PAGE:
‘A‘oe loko, ‘a‘oe waho, ‘elua ‘ole ‘o kāua

i ke kāhuli ‘ia ‘ana a kaukāhi o ke ao.

I ka lahalaha ‘ana a ka pohu ‘olu ‘auina lā

e kāhea ana ka ‘iwa kaha nopunopu kai.

Ma‘ule kona makamaka, e maha wale ana nō.

E luana ke one i ka hamo hu‘a holo hene.

Kani mai nā kapua‘i a ke kupa ho‘i hana pau.

Mai ka ‘elelani po‘i ka pō o ka ‘oia‘i‘o.

Piha ka pō kapa ‘ele‘ele no kāua.

Kū‘ami‘ami nā lā a nā mahina

e hala ana nā manawa kau a kau.

Holo hohonu nā au ma ‘ō a ‘ō

a nāueue ka papa ‘elemoe lilo.

Lilo i ka niuhi ke ‘au māhole ‘ole

i nā hālelo ulu ‘o‘e ko‘a.

E au mai nei ka ‘onaulu auwāea

e ha‘ukeke ke kāhekaheka.

Hāmau kāua i ke kuluaumoe

kiu ‘ia e na hōkū makauli‘i.

E pō‘ai ‘o lākou kūlewalewa

i ke kikowaena nei no ka huli lani.

Huli ko ‘ōnohi i ka moemoeā.

Pehea ko mana‘olana? Pehea ko paulele?

Hia‘ā i ka pō kulu wana.

Ala ana au hahana i ko alo.

Ili loloa ko lauoho i luna o`u.

‘Imo ‘ole ko maka la‘a uli.

Pā kokoke nā kūkulu o ka lani

lipolipo, panopano, kanokano,

loli i kukuna o ka lā.

22


LET IT BE NIGHT

Love is a work of wisdom.

Wisdom is a work of love.

The breeze detains us, inviting us to gaze.

How beautiful this setting high in the calling mist.

The broad expanse of sea and plain is spread before our faces,

O my companion facing struggles with sea and sky.

You speak soft sounding from your clear insides.

Your fingers graze me like the cool, gesturing mountain wind.

You breathe fragrant kisses with the breath of the deep moist earth.

O realest native woman entwined with me here.

There is no inside, no outside, we are not two

in this turning into oneness of the world.

In the spreading of the cool stillness of the descending sun,

the man-o’-war calls as it soars above the softly surging sea.

His companion is weary and only wants to rest.

The sand luxuriates in the caress of the foam running on its slopes.

The footsteps of the local sound as he returns from work.

From the east pounces the night of truth.

The night is full, a black cloak for us both.

The suns and moons gyrate

as the respiring moments pass season by season.

The currents flow deep there and there

till the foundation layer of the far south moves.

The great shark gets to swim without scraping

in the caves of groves of jagged coral.

When the broad wave from distant time and space flows hither,

the tidal pools of coral shake.

We quieten in the deep night dripping sleep,

spied on by the envious stars.

They circle unstable

around this very center of the turning sky.

Your eyeball turns in your desiring dream.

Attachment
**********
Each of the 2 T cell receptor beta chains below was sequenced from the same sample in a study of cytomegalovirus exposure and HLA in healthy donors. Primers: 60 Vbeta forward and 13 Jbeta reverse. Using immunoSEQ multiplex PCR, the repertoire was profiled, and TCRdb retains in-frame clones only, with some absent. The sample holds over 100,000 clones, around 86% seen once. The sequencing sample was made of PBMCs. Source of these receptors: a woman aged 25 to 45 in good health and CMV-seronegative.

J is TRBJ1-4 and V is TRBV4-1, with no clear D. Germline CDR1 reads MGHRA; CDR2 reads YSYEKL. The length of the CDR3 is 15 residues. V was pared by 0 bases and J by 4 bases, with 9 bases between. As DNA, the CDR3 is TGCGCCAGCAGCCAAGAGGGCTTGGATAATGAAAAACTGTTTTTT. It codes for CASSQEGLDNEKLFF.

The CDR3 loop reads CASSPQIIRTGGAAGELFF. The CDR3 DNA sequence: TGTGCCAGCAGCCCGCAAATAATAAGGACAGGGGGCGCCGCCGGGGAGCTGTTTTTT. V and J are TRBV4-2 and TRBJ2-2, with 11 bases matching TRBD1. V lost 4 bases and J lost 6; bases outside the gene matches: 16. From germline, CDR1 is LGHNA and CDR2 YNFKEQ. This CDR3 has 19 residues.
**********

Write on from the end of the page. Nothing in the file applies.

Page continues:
How can you hope? How can you trust?

Sleepless in the night drizzling starlight.

I awaken warm toward your face.

Your hair descends long upon me.

Unblinking your eye of sacred dark.

The columns of the firmament touch me near,

deepest dark, shining dark, stiff dark,

turning into rays of the rising sun.

23


KEI I KA ‘ILI WENA ‘ILIMA

Kei i ka ‘ili wena ‘ilima

Ka wahine hanu maile.

Kolopua i ke kaiue

Ke kialoa lanaau.

E ao i puleileho

o mimiki ke kai a Pele!

E ‘ami oli ola ke ōla‘i

i ka iho ‘ana iho o ka uila.

Proud of her skin gleaming with `ilima,

The woman breathes the maile.

Floating scent-like over the rise and fall,

The slim canoe moves with the current.

But watch for storm

or you’ll be sucked out before the wave of Pele!

The earthquake gyrates singing and alive

with the lightning coming down and down again.

24


19 Iulai, MH 1976

HUI

Hao mai ka makani.

Hū mai ke aloha.

Auwē ka pōki‘i!

‘Upu ka ‘eha.

Hali‘a mai ka leo kūli‘u,

ka ‘ili hinu ‘ele hiwa.

Kahi nā manamana lima

i ka lauoho ‘ele pō.

Lilo ‘oe i wailele,

i lau lawe makani.

Nalu ‘oe i ka lewa

a nalo i ka launahele.

E ho‘omaha ‘oe i ka ‘olu.

Ho‘omaka hou ka mele manu.

E lohe ‘oe i ke oli komo

hio iho i nā iwi koa.

E ō mai nei, e ku‘u hoa palo.

Eia nō ko kītā mātautau!

Make ‘ē nā keiki i ka hula

onaona i nā pua haku ‘oe.

HE KANIKAU NO KANE‘EAULANI

25


July 19, 1976

CHORUS

A SONG OF MOURNING FOR KANE‘EAULANI

The wind howls.

Love wells up.

Alas the little one!

The hurt comes back.

Your deep penetrating voice comes to my mind,

the shiny, dark skin,

the long fingers combing

in the night-black hair.

You have turned into a waterfall,

into a leaf taken by the wind.

You ponder space